Overall, the archdiocese has attempted to apologize to indigenous communities for its part in the residential school system, with Archbishop Albert Legatt saying in a video that the way forward was by “acknowledging, apologizing, and acting” on terms set by indigenous groups.
Church Allegedly Kept Money From Victims
Forest’s views and subsequent dismissal aren’t the only public relations scandal the Roman Catholic Church faces in Canada.
According to documents obtained by CBC News, the Church spent over a decade avoiding paying out money to survivors per a 2005 agreement. At the time, it, alongside the protestant churches that also ran some residential schools, agreed to pay an amount to victims of the schools in the tens of millions.
Instead, according to an internal summary of 2015 court documents, the Catholic Church spent much of that money on lawyers, administration, a private fundraising company, and unapproved loans. It seems that some of this was technically legal, such as a promise to give tens of millions back via “in-kind” services; however, there was no audit completed to confirm that these services actually happened or to prove the alleged value of the services. This led to doubts about whether or not they were done effectively.
The Catholic Church was unique among the signatory churches in the 2005 agreement with its efforts to avoid paying victims. All of the other denominations paid out their sums many years before without issues.
While priests such as Father Forest have supported the Church, there has been internal backlash. Father André Poilièvre, a Saskatoon priest and Order of Canada recipient, said the Church’s actions are “scandalous” and “really shameful,” adding, “It was a loophole. It might be legal, but it’s not ethical.”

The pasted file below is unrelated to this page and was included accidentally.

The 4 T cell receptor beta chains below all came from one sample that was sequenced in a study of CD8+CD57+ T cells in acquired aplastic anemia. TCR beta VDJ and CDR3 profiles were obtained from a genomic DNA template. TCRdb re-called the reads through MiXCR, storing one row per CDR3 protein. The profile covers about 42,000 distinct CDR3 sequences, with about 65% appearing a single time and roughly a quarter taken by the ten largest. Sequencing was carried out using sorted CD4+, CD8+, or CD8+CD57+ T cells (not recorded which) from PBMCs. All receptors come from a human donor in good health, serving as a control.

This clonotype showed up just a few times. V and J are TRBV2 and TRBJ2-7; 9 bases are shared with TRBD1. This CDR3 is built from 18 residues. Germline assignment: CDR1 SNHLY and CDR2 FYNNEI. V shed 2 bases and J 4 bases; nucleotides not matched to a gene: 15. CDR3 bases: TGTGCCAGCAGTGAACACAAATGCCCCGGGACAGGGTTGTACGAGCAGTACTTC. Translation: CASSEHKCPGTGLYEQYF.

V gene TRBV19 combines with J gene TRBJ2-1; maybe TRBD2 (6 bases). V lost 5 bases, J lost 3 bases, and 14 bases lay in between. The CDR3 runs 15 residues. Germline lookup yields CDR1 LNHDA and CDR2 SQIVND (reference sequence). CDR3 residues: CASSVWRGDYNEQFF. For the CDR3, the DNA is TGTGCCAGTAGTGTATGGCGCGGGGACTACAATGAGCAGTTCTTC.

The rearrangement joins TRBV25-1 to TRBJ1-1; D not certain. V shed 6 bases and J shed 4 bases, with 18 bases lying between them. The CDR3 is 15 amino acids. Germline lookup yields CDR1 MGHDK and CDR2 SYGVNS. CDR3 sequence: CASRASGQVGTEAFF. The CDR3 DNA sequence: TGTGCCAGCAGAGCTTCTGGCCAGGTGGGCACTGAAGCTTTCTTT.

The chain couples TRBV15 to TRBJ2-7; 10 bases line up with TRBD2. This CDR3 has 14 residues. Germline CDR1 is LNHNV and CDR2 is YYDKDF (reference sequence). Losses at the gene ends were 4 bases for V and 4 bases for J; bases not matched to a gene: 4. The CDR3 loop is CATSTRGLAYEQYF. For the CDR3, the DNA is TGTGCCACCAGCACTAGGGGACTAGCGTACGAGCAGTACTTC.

With these latest revelations, widespread anger at the Church has triggered allegations that indigenous groups are behind a spree of church burnings across the country.
The entire situation is likely going to continue to smolder as a government commission set up to investigate the schools estimates there will be thousands of more unmarked graves found across Canada.
See what others are saying: (CBC News) (The Guardian) (CTV News)
Tokyo Sets Back-to-Back Records for Number of Daily COVID-19 Cases
Some positive cases were detected among people attending the Olympic Games, including a handful of athletes.
Cases Going Up
The Tokyo Olympic Games found itself in more controversy on Wednesday after Tokyo experienced a record number of daily COVID-19 cases for the second day in a row.
On Tuesday, the city recorded 2,848 new cases of the virus, passing the 2,500 daily new case threshold for the first time since the pandemic began. Then on Wednesday, it shattered the record again with 3,177 new COVID-19 cases.
At least 155 of those new cases were detected among people attending the Games, including a handful of athletes, which contrasts Prime Minister Suga Yoshihide’s promise that the Olympics wouldn’t be hit with the virus. The spike in new cases has largely been attributed to the delta-variant, something that many countries are dealing with around the world.
Nishimura Yasutoshi, a Japanese economic minister, told a parliamentary panel this week that COVID-19 cases are expected to continue rising for at least a few days. He also explained that many people may have delayed getting tested last week due to holidays, therefore inflating total daily new case numbers.
Governors in prefectures around Tokyo have moved to ask the government for states-of-emergency, which Tokyo is already under.
Doubts About Government Response
The prime minister said in a press conference on Tuesday that “the government has secured a new drug that reduces the risk of serious illness by 70 percent,” adding, “we have confirmed that this drug will be used thoroughly from now on.”
However, he never actually mentioned what drug he was referencing.
“In any case, under these circumstances, I would like to ask the people to avoid going out unnecessarily and to watch the Olympics and Paralympics on TV,” Suga continued.
He also stressed that canceling the Olympics amid the outbreak was completely out of the question, although there have been continued calls from the public and opposition lawmakers for just that.
Beyond refusing to cancel the Games, Suga is facing backlash for refusing to enact strict state-of-emergency protocols. Currently, the measures in Tokyo are almost all voluntary and consist of asking people to stay home, along with requesting restaurants that serve alcohol to completely close and telling all others to shut down by 8 p.m.